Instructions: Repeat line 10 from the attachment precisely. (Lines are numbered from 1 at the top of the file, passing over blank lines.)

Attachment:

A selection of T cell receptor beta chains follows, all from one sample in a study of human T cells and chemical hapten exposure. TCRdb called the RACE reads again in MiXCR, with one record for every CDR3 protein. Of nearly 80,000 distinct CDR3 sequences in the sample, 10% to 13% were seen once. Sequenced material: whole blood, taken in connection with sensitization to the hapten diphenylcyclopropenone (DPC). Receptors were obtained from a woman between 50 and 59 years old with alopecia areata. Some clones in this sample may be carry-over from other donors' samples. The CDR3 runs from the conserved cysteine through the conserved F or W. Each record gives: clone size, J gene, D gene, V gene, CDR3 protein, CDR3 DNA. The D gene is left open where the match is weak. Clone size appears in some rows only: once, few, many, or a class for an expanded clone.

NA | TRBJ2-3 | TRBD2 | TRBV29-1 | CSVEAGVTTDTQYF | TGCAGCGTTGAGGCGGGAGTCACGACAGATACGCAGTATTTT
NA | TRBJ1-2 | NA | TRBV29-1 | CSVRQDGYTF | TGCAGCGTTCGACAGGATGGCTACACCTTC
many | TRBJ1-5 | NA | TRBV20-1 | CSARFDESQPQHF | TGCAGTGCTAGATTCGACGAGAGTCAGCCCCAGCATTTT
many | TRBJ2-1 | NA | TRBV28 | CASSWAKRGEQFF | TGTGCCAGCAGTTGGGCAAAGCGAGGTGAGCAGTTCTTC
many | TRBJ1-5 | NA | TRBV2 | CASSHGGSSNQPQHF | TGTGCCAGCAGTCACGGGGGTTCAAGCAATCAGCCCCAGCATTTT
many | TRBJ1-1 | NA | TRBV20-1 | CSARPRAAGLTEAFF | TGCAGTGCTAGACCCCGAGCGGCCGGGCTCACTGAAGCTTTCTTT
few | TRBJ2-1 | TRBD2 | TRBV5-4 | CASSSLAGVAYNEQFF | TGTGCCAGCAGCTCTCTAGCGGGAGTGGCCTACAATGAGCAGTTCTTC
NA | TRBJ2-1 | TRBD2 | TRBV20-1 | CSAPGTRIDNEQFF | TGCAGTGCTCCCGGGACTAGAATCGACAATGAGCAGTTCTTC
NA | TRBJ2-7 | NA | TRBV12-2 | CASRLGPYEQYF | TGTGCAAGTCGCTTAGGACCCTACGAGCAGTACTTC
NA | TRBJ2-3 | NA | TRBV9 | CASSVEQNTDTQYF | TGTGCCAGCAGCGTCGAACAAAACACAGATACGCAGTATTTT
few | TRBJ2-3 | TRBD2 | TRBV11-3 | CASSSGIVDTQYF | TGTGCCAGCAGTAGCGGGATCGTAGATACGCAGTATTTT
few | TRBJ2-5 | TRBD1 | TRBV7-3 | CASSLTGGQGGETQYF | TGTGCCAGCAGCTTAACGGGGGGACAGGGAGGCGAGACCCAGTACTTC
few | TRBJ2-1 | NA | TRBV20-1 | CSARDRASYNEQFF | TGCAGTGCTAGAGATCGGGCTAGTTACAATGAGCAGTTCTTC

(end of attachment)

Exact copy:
NA | TRBJ2-7 | NA | TRBV12-2 | CASRLGPYEQYF | TGTGCAAGTCGCTTAGGACCCTACGAGCAGTACTTC